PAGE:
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Adeli, Ardeshir; Bolster, Carl H.; Rowe, Dennis E.; McLaughlin, Michael R.; Brink, Geoffrey E.

doi: 10.1097/ss.0b013e31816408ae
Technical Articles

Improving swine effluent management practices requires understanding of the fate of nutrients derived from swine effluent in soil quality. This study was conducted to evaluate the effects of long-term swine lagoon effluent application on nutrient distribution in an alkaline Okolona silty clay, an acidic Vaiden silty clay, and a Brooksville silty clay loam. Swine effluent has been applied using a center-pivot irrigation system at a total rate ranging from 10 to 15 cm ha−1 of effluent per year since 1990. In October 2005, soil samples were taken from the irrigated and nonirrigated sites at the following depths: 0 to 5, 5 to 15, 15 to 30, 30 to 60, and 60 to 90 cm. Soils were air-dried, ground to pass 2-mm sieve, and analyzed for selected chemical properties. Sorption isotherms were also performed on the soil samples to determine P sorption capacity and strength. Long-term application of swine effluent resulted in a decrease in soil pH and an increase in soil electrical conductivity in all three soils. Total soil C and microbial biomass C increased in irrigated sites for all soils. Soil ammonium, nitrate, acid-extractable P, water-soluble P, and Zn concentrations were elevated at the 0- to 5-cm and 5- to 15-cm depths, and their values were extremely lower in the alkaline Okolona soil than in the Brooksville and Vaiden soils. No clear effect was observed for P sorption strength and capacity. Low N and P accumulation in alkaline Okolona soil may prolong the capacity of this soil in receiving swine effluent particularly if threshold water-soluble P and soil test P levels are used as part of swine effluent management program.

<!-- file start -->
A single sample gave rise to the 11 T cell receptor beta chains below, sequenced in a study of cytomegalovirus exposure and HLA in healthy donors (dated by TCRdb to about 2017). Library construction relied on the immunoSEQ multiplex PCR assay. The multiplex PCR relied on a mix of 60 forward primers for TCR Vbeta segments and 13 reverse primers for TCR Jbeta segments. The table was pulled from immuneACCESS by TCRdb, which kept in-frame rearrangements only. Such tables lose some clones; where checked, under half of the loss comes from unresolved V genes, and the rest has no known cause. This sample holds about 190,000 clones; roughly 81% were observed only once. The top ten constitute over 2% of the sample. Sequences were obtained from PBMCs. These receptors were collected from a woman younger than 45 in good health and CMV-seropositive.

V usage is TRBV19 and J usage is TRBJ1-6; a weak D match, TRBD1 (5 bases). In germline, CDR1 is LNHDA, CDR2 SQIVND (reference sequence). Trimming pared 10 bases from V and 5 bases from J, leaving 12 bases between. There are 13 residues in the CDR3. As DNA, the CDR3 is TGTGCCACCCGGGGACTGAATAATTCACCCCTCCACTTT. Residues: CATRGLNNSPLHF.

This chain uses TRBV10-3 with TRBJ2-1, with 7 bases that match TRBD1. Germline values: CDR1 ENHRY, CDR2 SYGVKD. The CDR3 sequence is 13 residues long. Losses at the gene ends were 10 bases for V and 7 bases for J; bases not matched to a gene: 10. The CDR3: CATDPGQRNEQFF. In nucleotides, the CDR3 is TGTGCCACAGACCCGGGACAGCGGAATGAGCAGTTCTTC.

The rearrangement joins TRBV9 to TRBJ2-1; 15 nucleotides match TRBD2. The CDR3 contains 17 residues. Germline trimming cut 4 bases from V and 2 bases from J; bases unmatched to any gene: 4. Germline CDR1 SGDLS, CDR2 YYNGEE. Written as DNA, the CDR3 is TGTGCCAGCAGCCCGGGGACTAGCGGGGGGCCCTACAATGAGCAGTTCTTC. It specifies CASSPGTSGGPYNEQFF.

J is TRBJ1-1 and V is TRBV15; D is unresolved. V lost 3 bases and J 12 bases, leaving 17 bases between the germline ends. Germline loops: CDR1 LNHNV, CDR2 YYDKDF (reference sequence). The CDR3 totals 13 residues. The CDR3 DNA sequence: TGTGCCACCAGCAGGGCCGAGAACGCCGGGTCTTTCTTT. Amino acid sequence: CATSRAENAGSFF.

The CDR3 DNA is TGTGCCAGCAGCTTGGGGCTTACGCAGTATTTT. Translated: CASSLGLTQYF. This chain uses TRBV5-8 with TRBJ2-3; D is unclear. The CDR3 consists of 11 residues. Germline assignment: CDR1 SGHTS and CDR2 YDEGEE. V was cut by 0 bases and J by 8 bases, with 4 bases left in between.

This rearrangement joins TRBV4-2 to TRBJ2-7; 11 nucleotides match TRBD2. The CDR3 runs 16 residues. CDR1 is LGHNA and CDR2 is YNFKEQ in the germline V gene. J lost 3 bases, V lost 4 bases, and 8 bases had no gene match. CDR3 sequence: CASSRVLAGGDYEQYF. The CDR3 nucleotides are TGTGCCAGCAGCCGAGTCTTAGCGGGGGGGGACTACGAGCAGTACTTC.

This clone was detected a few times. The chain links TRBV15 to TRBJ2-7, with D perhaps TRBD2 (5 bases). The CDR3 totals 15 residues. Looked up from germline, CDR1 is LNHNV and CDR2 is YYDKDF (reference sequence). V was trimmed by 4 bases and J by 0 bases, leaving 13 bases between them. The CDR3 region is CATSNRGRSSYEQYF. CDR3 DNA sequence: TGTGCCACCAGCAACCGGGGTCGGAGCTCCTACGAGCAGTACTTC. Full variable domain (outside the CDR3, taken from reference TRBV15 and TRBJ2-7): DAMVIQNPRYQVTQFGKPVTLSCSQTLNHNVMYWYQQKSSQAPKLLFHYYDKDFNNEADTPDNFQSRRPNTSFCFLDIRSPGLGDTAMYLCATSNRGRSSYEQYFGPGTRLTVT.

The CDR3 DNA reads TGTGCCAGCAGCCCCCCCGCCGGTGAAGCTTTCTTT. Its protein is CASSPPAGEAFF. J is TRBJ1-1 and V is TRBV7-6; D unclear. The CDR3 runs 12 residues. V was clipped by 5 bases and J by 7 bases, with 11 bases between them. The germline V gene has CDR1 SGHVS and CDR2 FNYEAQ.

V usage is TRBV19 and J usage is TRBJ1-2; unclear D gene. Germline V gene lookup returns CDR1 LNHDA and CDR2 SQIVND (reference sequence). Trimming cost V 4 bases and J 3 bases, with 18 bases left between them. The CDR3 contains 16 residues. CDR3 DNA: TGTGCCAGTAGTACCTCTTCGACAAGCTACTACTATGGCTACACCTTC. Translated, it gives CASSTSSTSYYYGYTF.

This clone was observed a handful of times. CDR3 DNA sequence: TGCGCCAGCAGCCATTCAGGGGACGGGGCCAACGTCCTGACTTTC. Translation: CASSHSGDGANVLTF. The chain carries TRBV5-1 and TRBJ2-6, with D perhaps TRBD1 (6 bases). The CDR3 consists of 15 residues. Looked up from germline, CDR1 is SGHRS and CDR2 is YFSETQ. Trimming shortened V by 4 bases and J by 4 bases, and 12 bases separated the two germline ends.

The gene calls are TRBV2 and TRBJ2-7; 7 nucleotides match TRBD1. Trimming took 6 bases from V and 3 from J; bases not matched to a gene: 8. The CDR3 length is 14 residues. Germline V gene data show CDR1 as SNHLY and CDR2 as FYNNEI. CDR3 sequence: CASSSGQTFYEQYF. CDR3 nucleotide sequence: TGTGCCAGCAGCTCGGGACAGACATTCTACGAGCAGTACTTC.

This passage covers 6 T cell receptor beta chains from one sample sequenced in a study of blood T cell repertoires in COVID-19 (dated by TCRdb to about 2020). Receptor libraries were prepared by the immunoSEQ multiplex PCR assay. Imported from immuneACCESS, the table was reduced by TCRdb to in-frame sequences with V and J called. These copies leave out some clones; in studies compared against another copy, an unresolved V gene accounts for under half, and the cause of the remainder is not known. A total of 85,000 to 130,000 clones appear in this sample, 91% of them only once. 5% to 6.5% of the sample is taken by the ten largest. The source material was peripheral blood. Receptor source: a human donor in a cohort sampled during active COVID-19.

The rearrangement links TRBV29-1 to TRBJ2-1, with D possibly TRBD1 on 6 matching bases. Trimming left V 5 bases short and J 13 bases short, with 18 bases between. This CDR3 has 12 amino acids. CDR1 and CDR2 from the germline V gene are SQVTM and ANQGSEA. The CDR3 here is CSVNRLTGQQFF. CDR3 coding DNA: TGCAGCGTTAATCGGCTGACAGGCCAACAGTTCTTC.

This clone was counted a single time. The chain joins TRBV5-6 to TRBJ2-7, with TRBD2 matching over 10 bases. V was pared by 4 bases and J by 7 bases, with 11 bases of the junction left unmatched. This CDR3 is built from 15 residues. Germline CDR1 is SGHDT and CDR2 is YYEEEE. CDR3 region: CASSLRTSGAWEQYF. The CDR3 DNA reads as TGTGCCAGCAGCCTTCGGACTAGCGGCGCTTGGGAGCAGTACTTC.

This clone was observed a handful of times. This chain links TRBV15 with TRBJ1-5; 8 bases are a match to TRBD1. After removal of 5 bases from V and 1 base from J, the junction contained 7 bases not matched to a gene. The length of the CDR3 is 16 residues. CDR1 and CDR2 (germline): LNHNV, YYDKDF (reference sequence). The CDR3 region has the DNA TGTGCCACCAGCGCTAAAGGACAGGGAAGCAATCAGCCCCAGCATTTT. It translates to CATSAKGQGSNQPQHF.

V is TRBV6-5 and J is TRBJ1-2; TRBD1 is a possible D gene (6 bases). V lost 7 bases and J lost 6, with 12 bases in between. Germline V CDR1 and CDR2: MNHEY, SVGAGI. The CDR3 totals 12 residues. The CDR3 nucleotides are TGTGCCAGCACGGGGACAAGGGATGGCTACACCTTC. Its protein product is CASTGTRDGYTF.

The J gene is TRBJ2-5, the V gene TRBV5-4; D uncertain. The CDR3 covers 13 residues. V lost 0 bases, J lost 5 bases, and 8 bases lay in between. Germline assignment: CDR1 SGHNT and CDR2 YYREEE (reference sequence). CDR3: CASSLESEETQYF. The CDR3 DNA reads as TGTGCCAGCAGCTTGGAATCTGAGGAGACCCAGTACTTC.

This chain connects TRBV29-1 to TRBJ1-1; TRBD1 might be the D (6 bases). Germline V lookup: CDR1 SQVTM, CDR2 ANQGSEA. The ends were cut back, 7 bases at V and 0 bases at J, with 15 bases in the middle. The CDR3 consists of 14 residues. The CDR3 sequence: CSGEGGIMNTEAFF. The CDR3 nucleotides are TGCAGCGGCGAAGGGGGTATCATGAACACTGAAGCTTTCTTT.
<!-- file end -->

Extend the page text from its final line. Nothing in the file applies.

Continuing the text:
ARS-USDA. Waste Management and forage Research Unit, 810 Highway 12 East, Mississippi State, MS 39762. Dr. Ardeli is corresponding author. E-mail:

Received Sept. 18, 2007; accepted Dec. 3, 2007.

© 2008 Lippincott Williams & Wilkins, Inc.